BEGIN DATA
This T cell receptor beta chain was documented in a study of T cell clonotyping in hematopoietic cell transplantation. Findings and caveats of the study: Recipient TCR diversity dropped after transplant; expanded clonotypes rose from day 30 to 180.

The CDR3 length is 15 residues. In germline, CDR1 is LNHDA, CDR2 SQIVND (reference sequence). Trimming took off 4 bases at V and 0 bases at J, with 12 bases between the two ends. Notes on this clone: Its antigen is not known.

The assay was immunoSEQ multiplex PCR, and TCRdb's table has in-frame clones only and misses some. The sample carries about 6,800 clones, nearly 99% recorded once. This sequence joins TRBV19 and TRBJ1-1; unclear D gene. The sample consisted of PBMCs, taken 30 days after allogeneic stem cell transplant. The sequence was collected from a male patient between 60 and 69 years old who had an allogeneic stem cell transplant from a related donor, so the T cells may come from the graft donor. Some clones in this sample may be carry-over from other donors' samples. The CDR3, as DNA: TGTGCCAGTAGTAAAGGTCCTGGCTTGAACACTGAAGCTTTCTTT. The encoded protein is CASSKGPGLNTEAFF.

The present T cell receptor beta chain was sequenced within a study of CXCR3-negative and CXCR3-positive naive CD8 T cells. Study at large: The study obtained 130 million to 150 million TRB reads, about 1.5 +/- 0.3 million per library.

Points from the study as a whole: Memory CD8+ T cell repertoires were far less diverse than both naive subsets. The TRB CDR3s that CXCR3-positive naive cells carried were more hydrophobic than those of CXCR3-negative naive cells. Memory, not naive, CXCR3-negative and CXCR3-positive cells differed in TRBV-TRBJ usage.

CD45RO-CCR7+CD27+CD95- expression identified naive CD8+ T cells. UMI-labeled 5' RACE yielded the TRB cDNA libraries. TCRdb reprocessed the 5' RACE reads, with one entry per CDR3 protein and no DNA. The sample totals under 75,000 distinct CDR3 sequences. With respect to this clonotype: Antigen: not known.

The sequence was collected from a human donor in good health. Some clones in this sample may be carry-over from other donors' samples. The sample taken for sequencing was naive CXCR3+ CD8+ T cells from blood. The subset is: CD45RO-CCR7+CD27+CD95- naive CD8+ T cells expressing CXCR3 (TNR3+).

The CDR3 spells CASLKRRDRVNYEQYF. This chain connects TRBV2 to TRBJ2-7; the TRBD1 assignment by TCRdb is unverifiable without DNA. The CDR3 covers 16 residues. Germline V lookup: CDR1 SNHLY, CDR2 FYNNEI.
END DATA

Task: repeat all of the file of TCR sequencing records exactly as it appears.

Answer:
This T cell receptor beta chain was documented in a study of T cell clonotyping in hematopoietic cell transplantation. Findings and caveats of the study: Recipient TCR diversity dropped after transplant; expanded clonotypes rose from day 30 to 180.

The CDR3 length is 15 residues. In germline, CDR1 is LNHDA, CDR2 SQIVND (reference sequence). Trimming took off 4 bases at V and 0 bases at J, with 12 bases between the two ends. Notes on this clone: Its antigen is not known.

The assay was immunoSEQ multiplex PCR, and TCRdb's table has in-frame clones only and misses some. The sample carries about 6,800 clones, nearly 99% recorded once. This sequence joins TRBV19 and TRBJ1-1; unclear D gene. The sample consisted of PBMCs, taken 30 days after allogeneic stem cell transplant. The sequence was collected from a male patient between 60 and 69 years old who had an allogeneic stem cell transplant from a related donor, so the T cells may come from the graft donor. Some clones in this sample may be carry-over from other donors' samples. The CDR3, as DNA: TGTGCCAGTAGTAAAGGTCCTGGCTTGAACACTGAAGCTTTCTTT. The encoded protein is CASSKGPGLNTEAFF.

The present T cell receptor beta chain was sequenced within a study of CXCR3-negative and CXCR3-positive naive CD8 T cells. Study at large: The study obtained 130 million to 150 million TRB reads, about 1.5 +/- 0.3 million per library.

Points from the study as a whole: Memory CD8+ T cell repertoires were far less diverse than both naive subsets. The TRB CDR3s that CXCR3-positive naive cells carried were more hydrophobic than those of CXCR3-negative naive cells. Memory, not naive, CXCR3-negative and CXCR3-positive cells differed in TRBV-TRBJ usage.

CD45RO-CCR7+CD27+CD95- expression identified naive CD8+ T cells. UMI-labeled 5' RACE yielded the TRB cDNA libraries. TCRdb reprocessed the 5' RACE reads, with one entry per CDR3 protein and no DNA. The sample totals under 75,000 distinct CDR3 sequences. With respect to this clonotype: Antigen: not known.

The sequence was collected from a human donor in good health. Some clones in this sample may be carry-over from other donors' samples. The sample taken for sequencing was naive CXCR3+ CD8+ T cells from blood. The subset is: CD45RO-CCR7+CD27+CD95- naive CD8+ T cells expressing CXCR3 (TNR3+).

The CDR3 spells CASLKRRDRVNYEQYF. This chain connects TRBV2 to TRBJ2-7; the TRBD1 assignment by TCRdb is unverifiable without DNA. The CDR3 covers 16 residues. Germline V lookup: CDR1 SNHLY, CDR2 FYNNEI.